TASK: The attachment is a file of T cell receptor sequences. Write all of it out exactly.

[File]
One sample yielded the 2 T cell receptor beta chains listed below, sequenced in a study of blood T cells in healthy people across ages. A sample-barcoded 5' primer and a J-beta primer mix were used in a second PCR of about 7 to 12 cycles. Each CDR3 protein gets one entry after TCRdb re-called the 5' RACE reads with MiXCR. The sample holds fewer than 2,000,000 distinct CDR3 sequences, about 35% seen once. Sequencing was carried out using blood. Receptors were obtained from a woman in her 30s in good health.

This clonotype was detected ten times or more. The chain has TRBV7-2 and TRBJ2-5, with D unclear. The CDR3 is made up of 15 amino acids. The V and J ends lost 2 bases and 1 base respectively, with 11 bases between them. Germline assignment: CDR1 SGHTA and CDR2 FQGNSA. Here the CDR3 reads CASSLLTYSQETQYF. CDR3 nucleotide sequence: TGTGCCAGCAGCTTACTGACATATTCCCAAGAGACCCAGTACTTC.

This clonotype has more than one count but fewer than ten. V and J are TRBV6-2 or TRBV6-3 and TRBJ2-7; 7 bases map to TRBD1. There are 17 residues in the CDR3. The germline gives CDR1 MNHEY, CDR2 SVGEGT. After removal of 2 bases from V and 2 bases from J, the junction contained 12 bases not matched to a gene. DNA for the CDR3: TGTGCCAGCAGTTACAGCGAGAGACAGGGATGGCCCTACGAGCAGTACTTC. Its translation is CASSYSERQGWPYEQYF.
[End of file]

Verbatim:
One sample yielded the 2 T cell receptor beta chains listed below, sequenced in a study of blood T cells in healthy people across ages. A sample-barcoded 5' primer and a J-beta primer mix were used in a second PCR of about 7 to 12 cycles. Each CDR3 protein gets one entry after TCRdb re-called the 5' RACE reads with MiXCR. The sample holds fewer than 2,000,000 distinct CDR3 sequences, about 35% seen once. Sequencing was carried out using blood. Receptors were obtained from a woman in her 30s in good health.

This clonotype was detected ten times or more. The chain has TRBV7-2 and TRBJ2-5, with D unclear. The CDR3 is made up of 15 amino acids. The V and J ends lost 2 bases and 1 base respectively, with 11 bases between them. Germline assignment: CDR1 SGHTA and CDR2 FQGNSA. Here the CDR3 reads CASSLLTYSQETQYF. CDR3 nucleotide sequence: TGTGCCAGCAGCTTACTGACATATTCCCAAGAGACCCAGTACTTC.

This clonotype has more than one count but fewer than ten. V and J are TRBV6-2 or TRBV6-3 and TRBJ2-7; 7 bases map to TRBD1. There are 17 residues in the CDR3. The germline gives CDR1 MNHEY, CDR2 SVGEGT. After removal of 2 bases from V and 2 bases from J, the junction contained 12 bases not matched to a gene. DNA for the CDR3: TGTGCCAGCAGTTACAGCGAGAGACAGGGATGGCCCTACGAGCAGTACTTC. Its translation is CASSYSERQGWPYEQYF.